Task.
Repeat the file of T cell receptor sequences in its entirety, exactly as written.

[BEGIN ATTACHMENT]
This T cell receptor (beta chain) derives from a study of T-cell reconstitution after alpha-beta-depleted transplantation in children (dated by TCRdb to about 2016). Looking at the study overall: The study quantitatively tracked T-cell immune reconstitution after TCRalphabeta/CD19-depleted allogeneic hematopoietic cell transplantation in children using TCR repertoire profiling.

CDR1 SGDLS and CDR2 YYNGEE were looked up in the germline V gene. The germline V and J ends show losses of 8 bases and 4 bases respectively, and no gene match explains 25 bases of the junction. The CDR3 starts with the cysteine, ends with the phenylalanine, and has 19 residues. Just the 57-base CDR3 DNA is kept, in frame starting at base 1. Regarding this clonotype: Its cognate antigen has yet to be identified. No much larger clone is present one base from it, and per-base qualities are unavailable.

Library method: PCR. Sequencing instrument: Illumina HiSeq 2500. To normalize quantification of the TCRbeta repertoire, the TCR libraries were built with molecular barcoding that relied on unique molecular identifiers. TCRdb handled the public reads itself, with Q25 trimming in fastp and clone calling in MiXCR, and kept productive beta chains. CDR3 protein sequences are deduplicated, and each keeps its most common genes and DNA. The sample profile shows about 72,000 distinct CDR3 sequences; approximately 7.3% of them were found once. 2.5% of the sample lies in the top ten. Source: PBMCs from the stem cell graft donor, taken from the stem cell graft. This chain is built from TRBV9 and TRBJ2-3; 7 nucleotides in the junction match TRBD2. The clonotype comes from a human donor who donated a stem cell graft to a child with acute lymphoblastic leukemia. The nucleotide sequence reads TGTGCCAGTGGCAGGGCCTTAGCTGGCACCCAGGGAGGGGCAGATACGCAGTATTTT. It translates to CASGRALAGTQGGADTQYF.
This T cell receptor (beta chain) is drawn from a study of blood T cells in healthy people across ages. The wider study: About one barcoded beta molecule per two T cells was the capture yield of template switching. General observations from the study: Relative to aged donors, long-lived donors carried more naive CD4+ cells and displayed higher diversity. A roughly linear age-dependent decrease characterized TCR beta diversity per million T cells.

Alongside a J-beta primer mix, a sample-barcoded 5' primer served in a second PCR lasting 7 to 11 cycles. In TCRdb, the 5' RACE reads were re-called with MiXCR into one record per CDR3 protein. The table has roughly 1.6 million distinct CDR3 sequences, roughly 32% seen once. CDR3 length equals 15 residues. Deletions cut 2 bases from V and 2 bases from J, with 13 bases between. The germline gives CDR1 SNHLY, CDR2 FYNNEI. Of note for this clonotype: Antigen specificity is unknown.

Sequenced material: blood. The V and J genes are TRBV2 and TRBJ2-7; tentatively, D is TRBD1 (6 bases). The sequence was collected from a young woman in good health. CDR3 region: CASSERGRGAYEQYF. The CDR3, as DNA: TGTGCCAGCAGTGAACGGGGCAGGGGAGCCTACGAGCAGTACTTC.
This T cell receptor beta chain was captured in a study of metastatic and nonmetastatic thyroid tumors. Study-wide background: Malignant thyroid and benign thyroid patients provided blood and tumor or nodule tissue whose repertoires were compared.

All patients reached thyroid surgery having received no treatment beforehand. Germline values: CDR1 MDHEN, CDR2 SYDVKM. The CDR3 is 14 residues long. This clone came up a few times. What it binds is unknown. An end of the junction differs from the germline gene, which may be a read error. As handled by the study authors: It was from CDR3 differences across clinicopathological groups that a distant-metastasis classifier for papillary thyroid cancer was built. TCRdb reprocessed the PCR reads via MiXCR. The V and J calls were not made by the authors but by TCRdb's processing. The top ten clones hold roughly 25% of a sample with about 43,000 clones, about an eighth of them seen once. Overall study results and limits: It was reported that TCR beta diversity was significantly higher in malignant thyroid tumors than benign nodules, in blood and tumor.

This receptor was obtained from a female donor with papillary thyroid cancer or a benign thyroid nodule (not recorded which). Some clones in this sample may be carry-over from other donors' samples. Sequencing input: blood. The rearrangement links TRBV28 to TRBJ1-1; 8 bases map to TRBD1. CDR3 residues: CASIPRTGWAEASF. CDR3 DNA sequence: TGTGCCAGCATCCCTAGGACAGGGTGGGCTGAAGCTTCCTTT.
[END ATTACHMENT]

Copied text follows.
This T cell receptor (beta chain) derives from a study of T-cell reconstitution after alpha-beta-depleted transplantation in children (dated by TCRdb to about 2016). Looking at the study overall: The study quantitatively tracked T-cell immune reconstitution after TCRalphabeta/CD19-depleted allogeneic hematopoietic cell transplantation in children using TCR repertoire profiling.

CDR1 SGDLS and CDR2 YYNGEE were looked up in the germline V gene. The germline V and J ends show losses of 8 bases and 4 bases respectively, and no gene match explains 25 bases of the junction. The CDR3 starts with the cysteine, ends with the phenylalanine, and has 19 residues. Just the 57-base CDR3 DNA is kept, in frame starting at base 1. Regarding this clonotype: Its cognate antigen has yet to be identified. No much larger clone is present one base from it, and per-base qualities are unavailable.

Library method: PCR. Sequencing instrument: Illumina HiSeq 2500. To normalize quantification of the TCRbeta repertoire, the TCR libraries were built with molecular barcoding that relied on unique molecular identifiers. TCRdb handled the public reads itself, with Q25 trimming in fastp and clone calling in MiXCR, and kept productive beta chains. CDR3 protein sequences are deduplicated, and each keeps its most common genes and DNA. The sample profile shows about 72,000 distinct CDR3 sequences; approximately 7.3% of them were found once. 2.5% of the sample lies in the top ten. Source: PBMCs from the stem cell graft donor, taken from the stem cell graft. This chain is built from TRBV9 and TRBJ2-3; 7 nucleotides in the junction match TRBD2. The clonotype comes from a human donor who donated a stem cell graft to a child with acute lymphoblastic leukemia. The nucleotide sequence reads TGTGCCAGTGGCAGGGCCTTAGCTGGCACCCAGGGAGGGGCAGATACGCAGTATTTT. It translates to CASGRALAGTQGGADTQYF.
This T cell receptor (beta chain) is drawn from a study of blood T cells in healthy people across ages. The wider study: About one barcoded beta molecule per two T cells was the capture yield of template switching. General observations from the study: Relative to aged donors, long-lived donors carried more naive CD4+ cells and displayed higher diversity. A roughly linear age-dependent decrease characterized TCR beta diversity per million T cells.

Alongside a J-beta primer mix, a sample-barcoded 5' primer served in a second PCR lasting 7 to 11 cycles. In TCRdb, the 5' RACE reads were re-called with MiXCR into one record per CDR3 protein. The table has roughly 1.6 million distinct CDR3 sequences, roughly 32% seen once. CDR3 length equals 15 residues. Deletions cut 2 bases from V and 2 bases from J, with 13 bases between. The germline gives CDR1 SNHLY, CDR2 FYNNEI. Of note for this clonotype: Antigen specificity is unknown.

Sequenced material: blood. The V and J genes are TRBV2 and TRBJ2-7; tentatively, D is TRBD1 (6 bases). The sequence was collected from a young woman in good health. CDR3 region: CASSERGRGAYEQYF. The CDR3, as DNA: TGTGCCAGCAGTGAACGGGGCAGGGGAGCCTACGAGCAGTACTTC.
This T cell receptor beta chain was captured in a study of metastatic and nonmetastatic thyroid tumors. Study-wide background: Malignant thyroid and benign thyroid patients provided blood and tumor or nodule tissue whose repertoires were compared.

All patients reached thyroid surgery having received no treatment beforehand. Germline values: CDR1 MDHEN, CDR2 SYDVKM. The CDR3 is 14 residues long. This clone came up a few times. What it binds is unknown. An end of the junction differs from the germline gene, which may be a read error. As handled by the study authors: It was from CDR3 differences across clinicopathological groups that a distant-metastasis classifier for papillary thyroid cancer was built. TCRdb reprocessed the PCR reads via MiXCR. The V and J calls were not made by the authors but by TCRdb's processing. The top ten clones hold roughly 25% of a sample with about 43,000 clones, about an eighth of them seen once. Overall study results and limits: It was reported that TCR beta diversity was significantly higher in malignant thyroid tumors than benign nodules, in blood and tumor.

This receptor was obtained from a female donor with papillary thyroid cancer or a benign thyroid nodule (not recorded which). Some clones in this sample may be carry-over from other donors' samples. Sequencing input: blood. The rearrangement links TRBV28 to TRBJ1-1; 8 bases map to TRBD1. CDR3 residues: CASIPRTGWAEASF. CDR3 DNA sequence: TGTGCCAGCATCCCTAGGACAGGGTGGGCTGAAGCTTCCTTT.